On December 15, 2010, Chancellor Eric Fingerhut, along with SUED chair Renée A. Middleton and OAPCTE president Mifrando Obach, announced that Ohio would become the first state in the nation to establish statewide metrics to monitor the performance of educator preparation programs. The Ohio Educator Preparation Metrics include indicators such as the placement of graduates in hard-to-staff Ohio school districts and a new teacher's ability to demonstrate student growth. The new Teacher Performance Assessment will measure a beginning teacher's ability to manage a classroom, prepare and execute effective lessons, interact with parents, and use knowledge of a student's prior educational background to help each child succeed. It will also provide universities, colleges, and districts with the ability to track students as they graduate and begin teaching careers.

Some of the reaction to the announcement regarding statewide metrics surprised us. The Cleveland Plain Dealer applauded the metrics initiative in an editorial, but also characterized it as "a flashlight-carrying sheriff …coming to town to peer into the 50 public and private teacher education programs and report back to lawmakers and the public." This metaphor implies that teacher education has something to hide, that there is an adversarial relationship between our teacher education programs and the state, and that we are not willing participants in the evaluation process.

In reality, SUED and OAPCTE have long been committed to holding our education programs to the highest level of accountability. A decade ago we formed the Teacher Quality Partnership in an attempt to develop a system that would link the actual performance of the teachers we produce to our teacher education programs. This effort was reflected in the language of House Bill 1 of the 128th General Assembly, which called for the creation of annual performance reports on teacher education at our public institutions. The result of this legislative directive was the set of metrics introduced in December.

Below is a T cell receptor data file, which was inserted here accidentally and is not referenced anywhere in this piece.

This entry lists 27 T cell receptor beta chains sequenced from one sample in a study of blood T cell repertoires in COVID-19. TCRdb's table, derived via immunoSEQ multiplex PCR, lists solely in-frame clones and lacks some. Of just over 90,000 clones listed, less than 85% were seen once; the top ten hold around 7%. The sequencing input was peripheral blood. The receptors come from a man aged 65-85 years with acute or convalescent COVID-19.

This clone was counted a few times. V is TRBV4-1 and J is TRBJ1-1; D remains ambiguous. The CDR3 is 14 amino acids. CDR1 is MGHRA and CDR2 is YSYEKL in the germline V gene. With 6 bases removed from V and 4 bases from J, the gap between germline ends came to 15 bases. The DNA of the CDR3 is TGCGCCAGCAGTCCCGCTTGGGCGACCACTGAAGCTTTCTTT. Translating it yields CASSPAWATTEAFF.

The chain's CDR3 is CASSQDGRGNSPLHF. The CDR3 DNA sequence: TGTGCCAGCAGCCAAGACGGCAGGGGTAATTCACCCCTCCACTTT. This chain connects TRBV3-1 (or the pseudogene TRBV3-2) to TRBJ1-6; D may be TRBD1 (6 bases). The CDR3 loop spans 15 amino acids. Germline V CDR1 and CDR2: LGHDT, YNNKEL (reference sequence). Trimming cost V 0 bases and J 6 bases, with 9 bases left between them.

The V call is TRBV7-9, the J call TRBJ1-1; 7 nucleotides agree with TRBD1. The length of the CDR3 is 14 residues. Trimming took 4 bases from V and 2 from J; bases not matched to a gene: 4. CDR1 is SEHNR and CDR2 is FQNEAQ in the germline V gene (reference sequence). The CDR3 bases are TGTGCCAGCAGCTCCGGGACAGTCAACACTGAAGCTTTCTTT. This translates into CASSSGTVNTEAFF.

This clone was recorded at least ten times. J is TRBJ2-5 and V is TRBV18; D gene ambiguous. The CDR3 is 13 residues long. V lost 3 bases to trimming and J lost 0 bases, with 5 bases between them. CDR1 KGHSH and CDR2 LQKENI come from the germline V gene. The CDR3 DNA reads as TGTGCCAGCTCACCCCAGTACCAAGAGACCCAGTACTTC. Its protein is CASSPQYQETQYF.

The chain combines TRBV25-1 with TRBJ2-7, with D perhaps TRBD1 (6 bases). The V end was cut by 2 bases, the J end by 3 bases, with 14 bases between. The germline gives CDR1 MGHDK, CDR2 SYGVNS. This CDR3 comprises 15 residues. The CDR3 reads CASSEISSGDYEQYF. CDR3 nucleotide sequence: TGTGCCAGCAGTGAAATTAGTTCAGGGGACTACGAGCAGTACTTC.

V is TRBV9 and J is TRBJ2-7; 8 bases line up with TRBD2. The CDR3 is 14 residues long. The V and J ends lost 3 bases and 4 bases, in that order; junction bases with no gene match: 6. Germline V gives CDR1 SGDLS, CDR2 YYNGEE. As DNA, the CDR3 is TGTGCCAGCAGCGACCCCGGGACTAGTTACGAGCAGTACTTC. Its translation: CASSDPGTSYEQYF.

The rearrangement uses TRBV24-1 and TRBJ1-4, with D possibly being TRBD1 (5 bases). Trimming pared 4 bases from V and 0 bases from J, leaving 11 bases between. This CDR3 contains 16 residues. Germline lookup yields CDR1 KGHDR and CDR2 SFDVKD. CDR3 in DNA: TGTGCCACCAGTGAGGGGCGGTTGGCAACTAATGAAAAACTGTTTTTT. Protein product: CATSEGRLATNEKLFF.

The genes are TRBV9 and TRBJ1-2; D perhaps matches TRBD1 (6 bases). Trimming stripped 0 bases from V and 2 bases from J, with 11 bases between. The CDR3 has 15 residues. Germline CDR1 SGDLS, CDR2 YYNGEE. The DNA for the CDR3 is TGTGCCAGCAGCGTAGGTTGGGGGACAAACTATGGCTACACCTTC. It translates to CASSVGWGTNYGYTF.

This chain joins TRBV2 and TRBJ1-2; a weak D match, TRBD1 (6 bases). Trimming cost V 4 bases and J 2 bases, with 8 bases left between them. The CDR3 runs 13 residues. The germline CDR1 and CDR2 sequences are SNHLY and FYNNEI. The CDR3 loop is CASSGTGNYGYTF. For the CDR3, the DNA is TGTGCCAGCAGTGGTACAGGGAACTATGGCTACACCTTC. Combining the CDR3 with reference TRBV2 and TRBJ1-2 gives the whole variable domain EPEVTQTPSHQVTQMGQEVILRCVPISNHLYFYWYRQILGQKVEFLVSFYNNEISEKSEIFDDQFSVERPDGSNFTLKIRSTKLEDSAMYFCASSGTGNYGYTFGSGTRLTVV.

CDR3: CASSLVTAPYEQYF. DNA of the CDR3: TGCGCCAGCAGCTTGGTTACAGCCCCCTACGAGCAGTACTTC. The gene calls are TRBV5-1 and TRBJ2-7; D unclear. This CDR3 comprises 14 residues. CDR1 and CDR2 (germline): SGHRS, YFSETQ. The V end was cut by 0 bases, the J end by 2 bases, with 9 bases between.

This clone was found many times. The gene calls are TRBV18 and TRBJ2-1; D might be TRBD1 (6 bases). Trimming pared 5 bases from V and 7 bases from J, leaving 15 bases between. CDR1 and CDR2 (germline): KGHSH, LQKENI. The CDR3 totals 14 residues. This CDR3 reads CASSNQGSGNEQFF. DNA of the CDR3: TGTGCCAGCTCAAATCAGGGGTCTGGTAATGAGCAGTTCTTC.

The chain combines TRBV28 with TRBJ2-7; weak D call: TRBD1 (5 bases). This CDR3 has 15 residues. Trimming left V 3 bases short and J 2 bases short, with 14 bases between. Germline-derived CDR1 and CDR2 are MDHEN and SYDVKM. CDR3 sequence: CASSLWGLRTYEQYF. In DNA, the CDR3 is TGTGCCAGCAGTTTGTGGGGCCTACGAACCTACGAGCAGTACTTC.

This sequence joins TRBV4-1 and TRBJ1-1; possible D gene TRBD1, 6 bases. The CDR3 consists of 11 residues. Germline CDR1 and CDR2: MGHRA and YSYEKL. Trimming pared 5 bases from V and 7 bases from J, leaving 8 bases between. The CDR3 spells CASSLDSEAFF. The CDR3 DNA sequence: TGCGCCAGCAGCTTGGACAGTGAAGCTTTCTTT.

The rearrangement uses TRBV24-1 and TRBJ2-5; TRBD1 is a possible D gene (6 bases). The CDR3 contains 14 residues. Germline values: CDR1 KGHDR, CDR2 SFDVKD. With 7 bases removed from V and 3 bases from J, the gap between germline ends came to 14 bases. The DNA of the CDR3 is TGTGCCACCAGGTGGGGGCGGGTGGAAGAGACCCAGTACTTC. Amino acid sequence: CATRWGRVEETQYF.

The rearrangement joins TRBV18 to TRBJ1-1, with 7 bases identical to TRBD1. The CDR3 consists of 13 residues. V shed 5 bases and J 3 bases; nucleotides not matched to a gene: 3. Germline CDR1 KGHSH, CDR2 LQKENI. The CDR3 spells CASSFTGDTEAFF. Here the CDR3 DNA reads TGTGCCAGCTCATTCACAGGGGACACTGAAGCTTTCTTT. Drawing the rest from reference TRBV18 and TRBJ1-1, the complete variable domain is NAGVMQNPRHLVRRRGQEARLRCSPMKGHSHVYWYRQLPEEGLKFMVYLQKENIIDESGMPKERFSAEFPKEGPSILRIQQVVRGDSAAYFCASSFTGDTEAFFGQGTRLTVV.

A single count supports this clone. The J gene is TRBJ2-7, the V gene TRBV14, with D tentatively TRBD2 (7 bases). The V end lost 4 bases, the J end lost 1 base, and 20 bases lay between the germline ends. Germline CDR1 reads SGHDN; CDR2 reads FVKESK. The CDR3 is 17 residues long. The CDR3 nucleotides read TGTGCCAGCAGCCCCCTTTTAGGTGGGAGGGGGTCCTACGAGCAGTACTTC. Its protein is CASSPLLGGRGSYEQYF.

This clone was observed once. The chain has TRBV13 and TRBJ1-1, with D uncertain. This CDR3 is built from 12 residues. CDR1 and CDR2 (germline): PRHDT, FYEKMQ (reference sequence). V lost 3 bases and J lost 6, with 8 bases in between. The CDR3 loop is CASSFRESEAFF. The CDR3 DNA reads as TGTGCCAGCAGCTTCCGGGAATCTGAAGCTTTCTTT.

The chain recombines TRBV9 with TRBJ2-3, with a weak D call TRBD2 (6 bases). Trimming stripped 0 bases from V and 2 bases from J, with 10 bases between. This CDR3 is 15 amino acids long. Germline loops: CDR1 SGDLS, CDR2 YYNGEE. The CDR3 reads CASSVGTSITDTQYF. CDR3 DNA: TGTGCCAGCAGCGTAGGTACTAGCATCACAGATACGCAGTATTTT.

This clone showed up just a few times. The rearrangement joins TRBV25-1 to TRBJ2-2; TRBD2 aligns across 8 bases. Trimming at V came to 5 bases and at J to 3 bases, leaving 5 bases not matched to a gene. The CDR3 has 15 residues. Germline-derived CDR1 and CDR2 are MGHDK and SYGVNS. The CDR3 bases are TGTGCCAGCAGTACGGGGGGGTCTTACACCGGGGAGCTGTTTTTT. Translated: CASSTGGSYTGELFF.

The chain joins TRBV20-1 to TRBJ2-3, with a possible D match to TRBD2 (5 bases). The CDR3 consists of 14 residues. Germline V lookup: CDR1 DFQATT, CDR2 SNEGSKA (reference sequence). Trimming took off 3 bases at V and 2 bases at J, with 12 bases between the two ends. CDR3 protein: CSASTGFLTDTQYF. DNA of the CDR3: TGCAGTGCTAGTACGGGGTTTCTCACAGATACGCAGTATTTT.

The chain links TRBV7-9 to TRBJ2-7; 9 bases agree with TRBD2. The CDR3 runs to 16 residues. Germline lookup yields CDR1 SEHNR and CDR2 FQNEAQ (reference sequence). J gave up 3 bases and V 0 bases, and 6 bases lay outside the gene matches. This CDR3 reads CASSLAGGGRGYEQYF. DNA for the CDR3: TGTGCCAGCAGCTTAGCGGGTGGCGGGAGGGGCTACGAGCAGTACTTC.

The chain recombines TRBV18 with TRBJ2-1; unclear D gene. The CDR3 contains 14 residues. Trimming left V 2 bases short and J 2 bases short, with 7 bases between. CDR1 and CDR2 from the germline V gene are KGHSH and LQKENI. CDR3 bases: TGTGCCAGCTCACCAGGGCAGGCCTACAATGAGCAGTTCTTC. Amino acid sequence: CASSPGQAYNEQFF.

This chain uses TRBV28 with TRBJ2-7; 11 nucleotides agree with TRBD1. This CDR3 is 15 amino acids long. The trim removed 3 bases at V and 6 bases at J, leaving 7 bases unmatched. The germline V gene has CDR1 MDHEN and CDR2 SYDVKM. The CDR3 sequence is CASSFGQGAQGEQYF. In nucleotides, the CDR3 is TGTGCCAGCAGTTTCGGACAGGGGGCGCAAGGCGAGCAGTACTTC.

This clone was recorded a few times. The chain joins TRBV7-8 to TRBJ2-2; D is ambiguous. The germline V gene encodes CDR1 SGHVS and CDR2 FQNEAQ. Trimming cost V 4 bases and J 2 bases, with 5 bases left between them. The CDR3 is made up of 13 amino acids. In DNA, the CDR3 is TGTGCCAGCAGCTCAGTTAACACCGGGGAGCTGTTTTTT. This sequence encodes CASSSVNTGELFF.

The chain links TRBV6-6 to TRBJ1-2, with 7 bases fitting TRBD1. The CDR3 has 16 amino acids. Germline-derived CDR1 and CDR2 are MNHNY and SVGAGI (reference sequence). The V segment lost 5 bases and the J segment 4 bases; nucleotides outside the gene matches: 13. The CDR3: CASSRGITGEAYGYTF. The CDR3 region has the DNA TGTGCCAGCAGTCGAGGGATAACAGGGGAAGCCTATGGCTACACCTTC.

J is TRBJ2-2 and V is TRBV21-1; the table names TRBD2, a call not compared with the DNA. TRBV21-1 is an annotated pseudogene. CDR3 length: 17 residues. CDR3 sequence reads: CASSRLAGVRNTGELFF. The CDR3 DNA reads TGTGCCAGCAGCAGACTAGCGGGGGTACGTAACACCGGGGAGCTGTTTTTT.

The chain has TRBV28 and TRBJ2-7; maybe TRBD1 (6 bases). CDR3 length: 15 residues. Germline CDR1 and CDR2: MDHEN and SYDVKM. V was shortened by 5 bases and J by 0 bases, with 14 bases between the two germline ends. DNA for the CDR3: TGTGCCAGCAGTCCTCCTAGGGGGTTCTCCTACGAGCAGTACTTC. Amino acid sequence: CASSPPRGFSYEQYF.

As Levine asserted, Ohio's teacher education programs must continue to hold themselves to high standards. We see the Board of Regents not as a sheriff coming to town, but as an ally. Contrary to the characterization offered by the Plain Dealer, SUED and OAPCTE are working together with the Regents to offer the best programs possible because Ohio deserves the most highly qualified teachers.

Ohio is becoming a national model for improving the performance of our teacher education programs - and we are committed to being an integral part of that process.

Sincerely,

Lawrence Johnson, Ph.D.
Board of Trustee Member, Ohio Association of Colleges for Teacher Education (OACTE)
www.acteohio.org

Renée A. Middleton, Ph.D.
Chair, State University Education Deans (SUED) of Ohio
www.ohioteachered.org/SUED

Mifrando Obach, Ph.D.
President, Ohio Association for Private Colleges of Teacher Education (OAPCTE)
www.oapcte.org